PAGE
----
Projects per year
Comprehensive proteome analysis of rare cell phenotypes remains a significant challenge. We report a method for low cell number mass spectrometry (MS)-based proteomics using protease digestion of mildly formaldehyde-fixed cells in cellulo, which we call the 'in-cell digest'. We combined this with AMPL (Averaged MS1 Precursor Library Matching) to quantitatively characterise proteomes from low cell numbers of human lymphoblasts. 4,500 proteins were detected from 2,000 cells and 2,500 proteins were quantitated from 200 lymphoblasts. The ease of sample processing and high sensitivity makes this method exceptionally suited for the proteomic analysis of rare cell states, including immune cell subsets and cell cycle subphases. To demonstrate the method, we characterised the proteome changes across 16 cell cycle states isolated from an asynchronous TK6 human lymphoblast culture, avoiding synchronization. States included late mitotic cells present at extremely low frequency. We identified 119 pseudoperiodic proteins (PsPs) that vary across the cell cycle. Clustering of the PsPs showed abundance patterns consistent with 'waves' of protein degradation in late S, at the G2&M border, mid-mitosis and at mitotic exit. These clusters were distinguished by significant differences in predicted nuclear localization and interaction with the APC/C. The dataset also identifies putative APC/C substrates in mitosis and the temporal order in which they are targeted for degradation. We demonstrate that a protein signature made of these 119 high confidence cell cycle regulated proteins can be used to perform unbiased classification of proteomes into cell cycle states. We applied this signature to 296 proteomes that encompass a range of quantitation methods, cell types, and experimental conditions. The analysis confidently assigns a cell cycle state for 49 proteomes, including correct classification for proteomes from synchronized cells. We anticipate this robust cell cycle protein signature will be crucial for classifying cell states in single cell proteomes.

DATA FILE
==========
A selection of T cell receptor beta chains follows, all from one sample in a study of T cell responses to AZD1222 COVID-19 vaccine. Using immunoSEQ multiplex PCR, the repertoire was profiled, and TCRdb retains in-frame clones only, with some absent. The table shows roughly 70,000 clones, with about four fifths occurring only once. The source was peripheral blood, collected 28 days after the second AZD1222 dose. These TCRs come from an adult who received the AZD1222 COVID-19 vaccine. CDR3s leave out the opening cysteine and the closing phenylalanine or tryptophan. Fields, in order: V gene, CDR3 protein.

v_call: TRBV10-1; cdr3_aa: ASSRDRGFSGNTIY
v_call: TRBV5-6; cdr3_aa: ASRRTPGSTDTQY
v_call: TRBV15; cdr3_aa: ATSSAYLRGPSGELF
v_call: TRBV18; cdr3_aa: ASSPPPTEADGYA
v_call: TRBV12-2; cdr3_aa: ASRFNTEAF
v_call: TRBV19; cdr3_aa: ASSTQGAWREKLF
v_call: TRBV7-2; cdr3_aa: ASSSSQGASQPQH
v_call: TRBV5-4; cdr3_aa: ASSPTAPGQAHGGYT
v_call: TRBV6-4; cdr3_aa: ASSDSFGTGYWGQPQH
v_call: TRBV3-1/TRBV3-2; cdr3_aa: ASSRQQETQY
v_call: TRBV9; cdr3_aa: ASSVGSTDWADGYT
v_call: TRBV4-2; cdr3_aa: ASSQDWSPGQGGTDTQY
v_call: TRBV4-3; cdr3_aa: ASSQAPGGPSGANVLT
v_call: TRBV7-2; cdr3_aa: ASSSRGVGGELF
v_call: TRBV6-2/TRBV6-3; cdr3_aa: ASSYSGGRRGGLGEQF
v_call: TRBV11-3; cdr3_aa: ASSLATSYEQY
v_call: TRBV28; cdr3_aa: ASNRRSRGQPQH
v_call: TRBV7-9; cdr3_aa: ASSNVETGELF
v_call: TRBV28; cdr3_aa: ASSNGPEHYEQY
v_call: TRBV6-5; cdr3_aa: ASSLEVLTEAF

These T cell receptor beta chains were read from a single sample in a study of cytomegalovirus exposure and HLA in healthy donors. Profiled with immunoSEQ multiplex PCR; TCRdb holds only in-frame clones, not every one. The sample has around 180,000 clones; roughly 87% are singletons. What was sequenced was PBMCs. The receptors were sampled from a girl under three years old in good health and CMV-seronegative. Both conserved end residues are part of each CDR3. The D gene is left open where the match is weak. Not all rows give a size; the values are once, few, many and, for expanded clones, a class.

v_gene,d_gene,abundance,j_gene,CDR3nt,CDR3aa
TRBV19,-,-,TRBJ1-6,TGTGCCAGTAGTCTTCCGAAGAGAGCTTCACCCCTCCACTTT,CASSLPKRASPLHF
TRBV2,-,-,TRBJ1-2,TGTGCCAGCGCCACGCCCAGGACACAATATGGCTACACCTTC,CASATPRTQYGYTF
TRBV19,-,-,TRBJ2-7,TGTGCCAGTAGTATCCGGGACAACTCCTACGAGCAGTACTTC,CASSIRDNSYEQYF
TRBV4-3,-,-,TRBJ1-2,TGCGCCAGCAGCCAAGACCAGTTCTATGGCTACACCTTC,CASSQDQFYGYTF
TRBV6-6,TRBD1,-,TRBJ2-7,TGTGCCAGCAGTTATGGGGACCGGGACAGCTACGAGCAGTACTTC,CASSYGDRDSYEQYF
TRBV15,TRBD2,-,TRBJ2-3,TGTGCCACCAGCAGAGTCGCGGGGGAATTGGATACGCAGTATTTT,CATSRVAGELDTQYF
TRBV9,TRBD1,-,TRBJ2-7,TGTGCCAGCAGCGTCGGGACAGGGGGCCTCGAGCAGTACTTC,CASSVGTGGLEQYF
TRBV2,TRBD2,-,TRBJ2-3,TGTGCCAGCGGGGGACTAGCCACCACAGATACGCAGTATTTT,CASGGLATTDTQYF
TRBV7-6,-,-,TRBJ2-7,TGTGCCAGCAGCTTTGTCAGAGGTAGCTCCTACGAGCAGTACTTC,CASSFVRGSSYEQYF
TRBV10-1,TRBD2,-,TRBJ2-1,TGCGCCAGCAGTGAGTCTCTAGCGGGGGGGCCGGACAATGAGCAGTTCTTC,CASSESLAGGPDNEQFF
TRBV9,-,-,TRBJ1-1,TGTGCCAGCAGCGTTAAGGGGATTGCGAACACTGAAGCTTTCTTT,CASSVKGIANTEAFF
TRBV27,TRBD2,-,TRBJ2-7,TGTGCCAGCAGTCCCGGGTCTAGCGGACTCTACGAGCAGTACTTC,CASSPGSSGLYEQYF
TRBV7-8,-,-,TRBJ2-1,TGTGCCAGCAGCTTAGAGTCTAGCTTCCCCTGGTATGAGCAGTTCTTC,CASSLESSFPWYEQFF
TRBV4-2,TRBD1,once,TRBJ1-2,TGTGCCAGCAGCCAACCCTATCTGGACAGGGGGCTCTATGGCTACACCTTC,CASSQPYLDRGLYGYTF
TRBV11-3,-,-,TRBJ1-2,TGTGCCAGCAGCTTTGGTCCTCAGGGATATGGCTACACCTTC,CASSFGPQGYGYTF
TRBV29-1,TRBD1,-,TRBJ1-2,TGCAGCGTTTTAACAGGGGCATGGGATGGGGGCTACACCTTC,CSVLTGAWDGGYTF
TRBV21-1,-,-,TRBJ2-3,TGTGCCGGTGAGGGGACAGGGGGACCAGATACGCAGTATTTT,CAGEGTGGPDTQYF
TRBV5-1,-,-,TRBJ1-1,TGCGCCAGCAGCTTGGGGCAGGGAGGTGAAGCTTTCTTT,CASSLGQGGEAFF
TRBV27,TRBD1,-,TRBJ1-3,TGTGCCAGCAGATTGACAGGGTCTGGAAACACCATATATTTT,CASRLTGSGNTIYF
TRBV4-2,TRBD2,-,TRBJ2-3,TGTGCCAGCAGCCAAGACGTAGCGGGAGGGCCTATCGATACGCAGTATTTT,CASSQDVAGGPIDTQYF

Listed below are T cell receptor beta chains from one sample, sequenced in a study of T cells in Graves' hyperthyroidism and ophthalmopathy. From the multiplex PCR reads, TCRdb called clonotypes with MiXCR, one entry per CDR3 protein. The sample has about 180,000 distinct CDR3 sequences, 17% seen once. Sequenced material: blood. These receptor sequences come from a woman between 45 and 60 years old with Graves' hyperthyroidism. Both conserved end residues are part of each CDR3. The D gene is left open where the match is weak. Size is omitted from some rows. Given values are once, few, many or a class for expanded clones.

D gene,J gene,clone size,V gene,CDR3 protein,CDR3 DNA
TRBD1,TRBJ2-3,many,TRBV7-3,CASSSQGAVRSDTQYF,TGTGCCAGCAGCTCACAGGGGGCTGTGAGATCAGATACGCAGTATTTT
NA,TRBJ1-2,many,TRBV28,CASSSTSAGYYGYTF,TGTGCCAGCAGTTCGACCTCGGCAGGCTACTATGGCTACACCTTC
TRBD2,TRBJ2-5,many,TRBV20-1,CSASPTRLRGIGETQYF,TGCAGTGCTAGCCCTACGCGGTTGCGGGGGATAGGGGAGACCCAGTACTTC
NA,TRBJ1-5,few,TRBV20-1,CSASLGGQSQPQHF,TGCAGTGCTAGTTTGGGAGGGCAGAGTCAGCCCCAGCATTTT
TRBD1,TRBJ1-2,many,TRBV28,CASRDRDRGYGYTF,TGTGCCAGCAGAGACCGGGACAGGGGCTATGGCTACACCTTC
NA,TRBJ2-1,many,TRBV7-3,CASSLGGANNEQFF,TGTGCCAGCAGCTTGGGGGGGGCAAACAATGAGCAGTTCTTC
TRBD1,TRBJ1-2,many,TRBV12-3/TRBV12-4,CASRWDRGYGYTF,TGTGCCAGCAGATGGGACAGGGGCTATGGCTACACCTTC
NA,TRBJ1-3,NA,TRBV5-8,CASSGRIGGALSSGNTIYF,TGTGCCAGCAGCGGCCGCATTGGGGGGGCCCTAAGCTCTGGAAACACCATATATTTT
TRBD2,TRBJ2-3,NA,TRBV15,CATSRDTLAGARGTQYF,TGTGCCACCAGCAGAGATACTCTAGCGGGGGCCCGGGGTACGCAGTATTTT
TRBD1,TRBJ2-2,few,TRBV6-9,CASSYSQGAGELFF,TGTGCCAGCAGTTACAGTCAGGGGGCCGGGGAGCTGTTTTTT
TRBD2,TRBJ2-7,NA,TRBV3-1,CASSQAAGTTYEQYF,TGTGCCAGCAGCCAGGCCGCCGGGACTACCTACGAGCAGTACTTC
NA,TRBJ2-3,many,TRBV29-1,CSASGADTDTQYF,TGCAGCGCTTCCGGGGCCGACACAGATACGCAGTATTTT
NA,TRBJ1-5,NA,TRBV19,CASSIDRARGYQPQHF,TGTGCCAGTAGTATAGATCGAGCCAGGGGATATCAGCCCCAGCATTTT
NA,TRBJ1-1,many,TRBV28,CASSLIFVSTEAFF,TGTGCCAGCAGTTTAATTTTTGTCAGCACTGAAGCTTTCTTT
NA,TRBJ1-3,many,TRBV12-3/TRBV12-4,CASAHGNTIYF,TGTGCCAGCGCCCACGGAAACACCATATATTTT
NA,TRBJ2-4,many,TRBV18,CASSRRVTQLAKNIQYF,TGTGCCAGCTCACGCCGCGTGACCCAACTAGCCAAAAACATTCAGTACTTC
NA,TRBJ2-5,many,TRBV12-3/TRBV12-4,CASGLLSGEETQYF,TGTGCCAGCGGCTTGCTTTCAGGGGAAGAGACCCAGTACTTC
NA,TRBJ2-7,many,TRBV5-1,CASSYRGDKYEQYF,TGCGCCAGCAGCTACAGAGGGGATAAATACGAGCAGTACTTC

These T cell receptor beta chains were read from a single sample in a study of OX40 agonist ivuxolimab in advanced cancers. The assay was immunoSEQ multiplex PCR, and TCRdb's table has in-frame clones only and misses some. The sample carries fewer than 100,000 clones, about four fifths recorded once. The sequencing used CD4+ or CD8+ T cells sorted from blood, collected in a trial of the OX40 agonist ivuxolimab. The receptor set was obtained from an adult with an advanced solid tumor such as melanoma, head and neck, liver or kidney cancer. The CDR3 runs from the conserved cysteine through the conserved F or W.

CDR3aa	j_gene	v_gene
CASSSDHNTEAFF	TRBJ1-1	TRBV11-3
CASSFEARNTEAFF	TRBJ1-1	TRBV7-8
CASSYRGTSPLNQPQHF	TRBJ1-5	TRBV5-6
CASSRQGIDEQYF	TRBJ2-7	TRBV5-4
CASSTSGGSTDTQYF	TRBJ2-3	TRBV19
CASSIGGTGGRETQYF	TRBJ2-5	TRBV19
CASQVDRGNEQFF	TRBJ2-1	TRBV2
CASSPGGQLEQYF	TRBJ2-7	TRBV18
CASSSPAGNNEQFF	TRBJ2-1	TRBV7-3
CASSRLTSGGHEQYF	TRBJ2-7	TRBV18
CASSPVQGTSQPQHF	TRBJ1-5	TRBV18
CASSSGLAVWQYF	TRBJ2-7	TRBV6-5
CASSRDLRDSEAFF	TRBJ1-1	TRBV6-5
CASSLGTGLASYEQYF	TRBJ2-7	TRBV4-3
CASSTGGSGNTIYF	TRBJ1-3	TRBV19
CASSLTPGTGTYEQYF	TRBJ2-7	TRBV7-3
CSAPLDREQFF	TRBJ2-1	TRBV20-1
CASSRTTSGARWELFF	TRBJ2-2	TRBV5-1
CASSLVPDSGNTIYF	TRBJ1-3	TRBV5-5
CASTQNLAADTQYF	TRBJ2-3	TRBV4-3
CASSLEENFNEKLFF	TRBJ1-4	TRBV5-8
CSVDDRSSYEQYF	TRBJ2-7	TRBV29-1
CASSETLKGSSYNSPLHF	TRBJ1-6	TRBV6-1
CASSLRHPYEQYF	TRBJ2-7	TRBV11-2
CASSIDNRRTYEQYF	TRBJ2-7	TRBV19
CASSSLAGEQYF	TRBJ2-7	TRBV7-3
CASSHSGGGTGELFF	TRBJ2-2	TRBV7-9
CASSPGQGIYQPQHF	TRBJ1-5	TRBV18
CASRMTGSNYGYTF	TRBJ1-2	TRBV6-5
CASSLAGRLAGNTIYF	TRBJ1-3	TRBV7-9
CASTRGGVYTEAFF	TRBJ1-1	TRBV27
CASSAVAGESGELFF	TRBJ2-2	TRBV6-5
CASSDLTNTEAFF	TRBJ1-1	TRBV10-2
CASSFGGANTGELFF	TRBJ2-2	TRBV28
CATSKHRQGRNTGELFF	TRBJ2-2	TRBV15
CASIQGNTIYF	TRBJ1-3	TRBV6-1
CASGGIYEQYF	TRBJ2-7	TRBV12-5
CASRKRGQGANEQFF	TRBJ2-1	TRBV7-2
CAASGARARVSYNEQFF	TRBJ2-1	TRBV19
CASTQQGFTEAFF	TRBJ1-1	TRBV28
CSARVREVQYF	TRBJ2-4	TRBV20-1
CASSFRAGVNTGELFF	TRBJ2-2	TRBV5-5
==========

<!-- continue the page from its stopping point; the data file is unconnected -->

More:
- single-cell proteome heterogeneity
- MS1-based feature matching
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- 1 Finished
1/10/17 → 30/11/20